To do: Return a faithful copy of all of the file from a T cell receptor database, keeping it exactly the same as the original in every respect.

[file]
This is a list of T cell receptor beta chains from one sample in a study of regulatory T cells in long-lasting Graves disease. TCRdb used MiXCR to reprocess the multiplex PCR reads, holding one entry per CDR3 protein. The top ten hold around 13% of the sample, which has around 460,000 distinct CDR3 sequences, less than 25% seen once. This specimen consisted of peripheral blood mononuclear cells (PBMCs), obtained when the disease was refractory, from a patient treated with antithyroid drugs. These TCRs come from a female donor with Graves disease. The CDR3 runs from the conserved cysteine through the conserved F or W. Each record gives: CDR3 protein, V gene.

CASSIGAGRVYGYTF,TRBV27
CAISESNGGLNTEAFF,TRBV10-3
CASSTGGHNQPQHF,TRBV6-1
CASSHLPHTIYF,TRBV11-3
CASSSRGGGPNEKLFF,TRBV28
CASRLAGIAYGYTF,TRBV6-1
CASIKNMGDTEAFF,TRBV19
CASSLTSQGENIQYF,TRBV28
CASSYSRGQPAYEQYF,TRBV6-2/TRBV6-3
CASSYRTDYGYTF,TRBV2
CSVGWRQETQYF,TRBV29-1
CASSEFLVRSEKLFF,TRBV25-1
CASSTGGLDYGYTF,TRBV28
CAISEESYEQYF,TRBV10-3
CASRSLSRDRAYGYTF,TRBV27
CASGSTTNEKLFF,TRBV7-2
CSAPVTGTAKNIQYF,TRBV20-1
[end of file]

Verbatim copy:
This is a list of T cell receptor beta chains from one sample in a study of regulatory T cells in long-lasting Graves disease. TCRdb used MiXCR to reprocess the multiplex PCR reads, holding one entry per CDR3 protein. The top ten hold around 13% of the sample, which has around 460,000 distinct CDR3 sequences, less than 25% seen once. This specimen consisted of peripheral blood mononuclear cells (PBMCs), obtained when the disease was refractory, from a patient treated with antithyroid drugs. These TCRs come from a female donor with Graves disease. The CDR3 runs from the conserved cysteine through the conserved F or W. Each record gives: CDR3 protein, V gene.

CASSIGAGRVYGYTF,TRBV27
CAISESNGGLNTEAFF,TRBV10-3
CASSTGGHNQPQHF,TRBV6-1
CASSHLPHTIYF,TRBV11-3
CASSSRGGGPNEKLFF,TRBV28
CASRLAGIAYGYTF,TRBV6-1
CASIKNMGDTEAFF,TRBV19
CASSLTSQGENIQYF,TRBV28
CASSYSRGQPAYEQYF,TRBV6-2/TRBV6-3
CASSYRTDYGYTF,TRBV2
CSVGWRQETQYF,TRBV29-1
CASSEFLVRSEKLFF,TRBV25-1
CASSTGGLDYGYTF,TRBV28
CAISEESYEQYF,TRBV10-3
CASRSLSRDRAYGYTF,TRBV27
CASGSTTNEKLFF,TRBV7-2
CSAPVTGTAKNIQYF,TRBV20-1